Improved casting techniques had, throughout the 19th Century, made it possible to cast bigger and bigger guns.  Thus whilst Nelson 's wooden walls would be armed with 6.4" guns firing shot of 32 lb, by the ACW such guns would be regarded as light and most vessels would be armed with 8" - 11" guns firing shot of 150 lb, with some carrying 15" monsters firing 300 lb shot.  Thus, for instance, David Farragut's flagship, a sloop of 21 guns, fired a heavier weight of shot than did Nelson's "Victory" of 100 guns.  As on land many of the naval guns were also rifled.  This gave improvement in accuracy but, more importantly, the higher muzzle velocities gave much better penetration than smoothbores.  It must be stressed that much of this technology was new and untested.  The gunners were working at "the edge of the envelope" and only trial and error could determine the optimum charge for a gun.  The "trials" often took place in the heat of battle as gunners seeing their shot bounce off armoured opponents desperately increased the charge.  An "error" however would mean a burst gun and dead gunners, a not infrequent occurrence.

Finally we turn to the underwater menace.  The term "torpedo" was used in the ACW to describe any naval explosive device and ought not to be confused with the modern, self propelled, explosive "fish" which was not invented then.  There were basically two types of torpedo, firstly there were the sort of things that we would now call mines, containers of explosives moored underwater and set off by contact detonators or, again a first for the ACW, command detonated by electricity.  Since ships of the period had little, if any, internal, water tight sub-dividing, any hole below the waterline could prove fatal and since most of the armoured ships had very little reserve buoyancy anyway, they could sink in seconds as a result of a mine explosion.  At best the torpedoes were unreliable and there are several recorded incidents of ships crews hearing the snapping of detonators as they hit a mine but no explosion resulting.  Even so, such an experience probably did little for the colour of one's underpants.  

USS Housatonic - as portrayed by R.G. Skerrett in 1912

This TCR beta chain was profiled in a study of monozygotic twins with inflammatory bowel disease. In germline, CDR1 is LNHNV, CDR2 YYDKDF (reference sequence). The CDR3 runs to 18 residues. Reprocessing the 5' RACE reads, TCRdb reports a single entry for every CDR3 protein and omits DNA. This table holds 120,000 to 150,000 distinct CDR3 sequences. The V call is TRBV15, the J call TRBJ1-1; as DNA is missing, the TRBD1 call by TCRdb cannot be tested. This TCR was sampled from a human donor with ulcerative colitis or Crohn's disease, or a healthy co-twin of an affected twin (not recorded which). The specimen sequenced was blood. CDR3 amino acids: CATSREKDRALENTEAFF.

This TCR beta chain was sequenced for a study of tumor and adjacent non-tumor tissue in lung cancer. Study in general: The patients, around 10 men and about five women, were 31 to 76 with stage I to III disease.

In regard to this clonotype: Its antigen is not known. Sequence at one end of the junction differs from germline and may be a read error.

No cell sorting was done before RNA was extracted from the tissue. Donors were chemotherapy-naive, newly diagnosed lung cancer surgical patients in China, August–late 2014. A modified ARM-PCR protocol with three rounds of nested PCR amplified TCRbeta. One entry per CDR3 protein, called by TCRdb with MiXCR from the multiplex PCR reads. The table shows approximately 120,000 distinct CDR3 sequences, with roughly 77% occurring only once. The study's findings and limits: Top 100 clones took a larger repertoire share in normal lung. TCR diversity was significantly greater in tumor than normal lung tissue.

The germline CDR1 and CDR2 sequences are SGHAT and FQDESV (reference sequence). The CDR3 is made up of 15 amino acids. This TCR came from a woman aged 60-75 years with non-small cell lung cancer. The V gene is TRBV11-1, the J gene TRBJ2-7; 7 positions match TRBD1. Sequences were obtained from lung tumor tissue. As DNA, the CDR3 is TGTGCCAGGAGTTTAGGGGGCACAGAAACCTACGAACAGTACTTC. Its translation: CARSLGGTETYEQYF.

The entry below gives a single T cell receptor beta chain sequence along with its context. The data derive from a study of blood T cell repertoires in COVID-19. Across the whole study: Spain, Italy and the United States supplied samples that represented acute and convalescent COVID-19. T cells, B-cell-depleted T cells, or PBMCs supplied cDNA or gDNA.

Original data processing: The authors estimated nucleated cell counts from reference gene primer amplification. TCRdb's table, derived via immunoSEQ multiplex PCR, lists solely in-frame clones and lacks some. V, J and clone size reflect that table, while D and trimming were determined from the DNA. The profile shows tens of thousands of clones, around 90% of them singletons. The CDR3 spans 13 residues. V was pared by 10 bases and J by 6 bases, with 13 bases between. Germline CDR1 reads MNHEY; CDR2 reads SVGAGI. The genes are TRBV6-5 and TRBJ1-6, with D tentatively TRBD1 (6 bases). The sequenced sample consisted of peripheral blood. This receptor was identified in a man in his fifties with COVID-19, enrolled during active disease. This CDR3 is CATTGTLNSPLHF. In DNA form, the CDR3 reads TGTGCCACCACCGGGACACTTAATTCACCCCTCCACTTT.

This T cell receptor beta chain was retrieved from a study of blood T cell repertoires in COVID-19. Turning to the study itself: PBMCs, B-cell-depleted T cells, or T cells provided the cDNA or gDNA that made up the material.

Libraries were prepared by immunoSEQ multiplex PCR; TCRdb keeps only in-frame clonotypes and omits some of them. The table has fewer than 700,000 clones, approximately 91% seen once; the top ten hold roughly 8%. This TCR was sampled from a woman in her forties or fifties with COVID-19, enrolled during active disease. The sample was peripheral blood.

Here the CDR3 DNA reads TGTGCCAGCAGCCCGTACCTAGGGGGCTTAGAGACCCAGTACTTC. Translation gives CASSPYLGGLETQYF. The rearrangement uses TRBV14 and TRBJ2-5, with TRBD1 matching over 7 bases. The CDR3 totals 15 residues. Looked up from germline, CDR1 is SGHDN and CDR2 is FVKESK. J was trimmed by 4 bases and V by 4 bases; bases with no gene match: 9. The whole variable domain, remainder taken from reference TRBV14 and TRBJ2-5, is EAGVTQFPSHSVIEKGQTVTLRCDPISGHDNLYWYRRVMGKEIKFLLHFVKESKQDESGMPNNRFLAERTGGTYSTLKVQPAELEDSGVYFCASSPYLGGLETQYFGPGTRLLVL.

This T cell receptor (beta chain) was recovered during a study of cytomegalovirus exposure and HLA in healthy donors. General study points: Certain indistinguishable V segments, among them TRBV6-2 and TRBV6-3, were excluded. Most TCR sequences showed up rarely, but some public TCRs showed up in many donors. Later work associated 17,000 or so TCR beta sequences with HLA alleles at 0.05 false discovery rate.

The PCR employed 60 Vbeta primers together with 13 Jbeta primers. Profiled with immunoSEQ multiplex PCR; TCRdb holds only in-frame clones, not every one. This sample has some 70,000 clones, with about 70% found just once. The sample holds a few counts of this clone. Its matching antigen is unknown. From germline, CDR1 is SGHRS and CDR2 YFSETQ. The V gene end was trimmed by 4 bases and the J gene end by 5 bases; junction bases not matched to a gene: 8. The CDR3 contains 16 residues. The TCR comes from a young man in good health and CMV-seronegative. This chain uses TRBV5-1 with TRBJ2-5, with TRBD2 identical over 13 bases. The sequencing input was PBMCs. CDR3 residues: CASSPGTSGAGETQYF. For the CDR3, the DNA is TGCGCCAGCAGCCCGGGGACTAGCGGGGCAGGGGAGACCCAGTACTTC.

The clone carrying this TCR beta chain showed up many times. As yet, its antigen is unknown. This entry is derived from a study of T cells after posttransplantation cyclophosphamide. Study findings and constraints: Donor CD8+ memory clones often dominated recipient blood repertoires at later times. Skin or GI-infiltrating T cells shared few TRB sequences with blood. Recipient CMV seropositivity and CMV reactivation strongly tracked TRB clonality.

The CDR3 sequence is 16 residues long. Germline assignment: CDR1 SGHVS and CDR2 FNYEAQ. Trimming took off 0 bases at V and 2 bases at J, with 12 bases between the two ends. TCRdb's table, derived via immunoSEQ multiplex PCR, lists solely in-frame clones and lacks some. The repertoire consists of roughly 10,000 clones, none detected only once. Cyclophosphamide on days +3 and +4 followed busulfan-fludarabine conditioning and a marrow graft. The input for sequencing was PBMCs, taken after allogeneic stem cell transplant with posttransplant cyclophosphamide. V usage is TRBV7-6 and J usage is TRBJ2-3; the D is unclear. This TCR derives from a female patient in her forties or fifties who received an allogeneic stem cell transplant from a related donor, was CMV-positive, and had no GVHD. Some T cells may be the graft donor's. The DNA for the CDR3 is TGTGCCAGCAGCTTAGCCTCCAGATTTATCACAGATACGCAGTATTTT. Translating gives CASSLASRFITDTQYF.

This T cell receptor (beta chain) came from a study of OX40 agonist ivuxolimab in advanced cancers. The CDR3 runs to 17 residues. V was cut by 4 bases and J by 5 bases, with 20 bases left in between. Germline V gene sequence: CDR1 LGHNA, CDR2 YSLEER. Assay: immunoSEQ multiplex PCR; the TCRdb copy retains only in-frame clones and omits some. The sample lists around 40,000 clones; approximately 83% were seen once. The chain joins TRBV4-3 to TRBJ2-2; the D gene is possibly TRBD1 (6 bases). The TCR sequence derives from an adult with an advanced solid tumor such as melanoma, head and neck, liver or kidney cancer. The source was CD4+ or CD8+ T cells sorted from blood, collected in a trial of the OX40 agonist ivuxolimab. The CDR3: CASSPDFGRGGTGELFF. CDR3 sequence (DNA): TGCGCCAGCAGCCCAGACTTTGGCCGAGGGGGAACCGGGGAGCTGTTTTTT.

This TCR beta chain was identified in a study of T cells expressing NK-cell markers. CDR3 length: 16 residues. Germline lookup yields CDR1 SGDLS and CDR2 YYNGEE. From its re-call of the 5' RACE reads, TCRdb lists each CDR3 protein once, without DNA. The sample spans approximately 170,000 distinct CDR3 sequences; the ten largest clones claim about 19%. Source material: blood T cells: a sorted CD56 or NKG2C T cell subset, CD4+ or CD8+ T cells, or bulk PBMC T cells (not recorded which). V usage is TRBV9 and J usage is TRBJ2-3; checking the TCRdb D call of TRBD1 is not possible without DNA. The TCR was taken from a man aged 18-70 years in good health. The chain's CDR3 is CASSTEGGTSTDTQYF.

Spar torpedoes were explosive charges placed on a spar clear of the bow of the ship, the idea being to drive your ship at his and detonate the charge against his hull.  Again the effect seems to have been very variable - sometimes devastating, frequently ineffectual.  Theoretically any ship could rig a spar torpedo although both sides had a few vessels that used this weapon as their main armament.   The first successful submarine attack occurred when the CSS Hunley sank the USS Housatonic.  Strictly speaking, the Hunley was a submersible and made the attack on the surface for the very sensible reason that she had already sunk twice with all hands when carrying out diving trials.  As it happened, however, the wash from her bow torpedo explosion swamped the Hunley and she sank again.  After this the Confederates called it a day with submarine development but the way ahead bad been shown.   

Confederate submarine H.L. Hunley - a detail from R.G. Skerrett's painting of 1902

The Theatre of Operations

Simply put, the naval aspects of the ACW took place in three spheres of operations, coastal, riverine and oceanic.  The coastal sphere can also be neatly divided into the East Coast and Gulf of Mexico theatres and the conflicts on the rivers basically took place an the Mississippi and her tributaries in the west and the James in the east.  In the coastal and riverine theatres, a small draught was a considerable advantage although the Mississippi was navigable to ocean going shipping for several hundred miles.  Shallow draught ships were at a considerable disadvantage in normal seas and, if armoured or either badly designed or hastily converted, were often little more than death traps for their crews in open water.

The war on the high seas was basically a matter of commerce raiding and blockade running by the Confederates, and the Union taking countermeasures.  There were several engagements between Confederate raiders and Union warships on the high seas and these, with the substitution of steam for sail power, were akin to the sort of single ship duels that had been a feature of the Anglo-American war of 1812.  Confederate raiders were active in all the great seas of the world except, perhaps, the Mediterranean.

In the next part of this article I shall go on to discuss the way the war was fought and to look into the wargaming possibilities.

back to american civil war    go to part two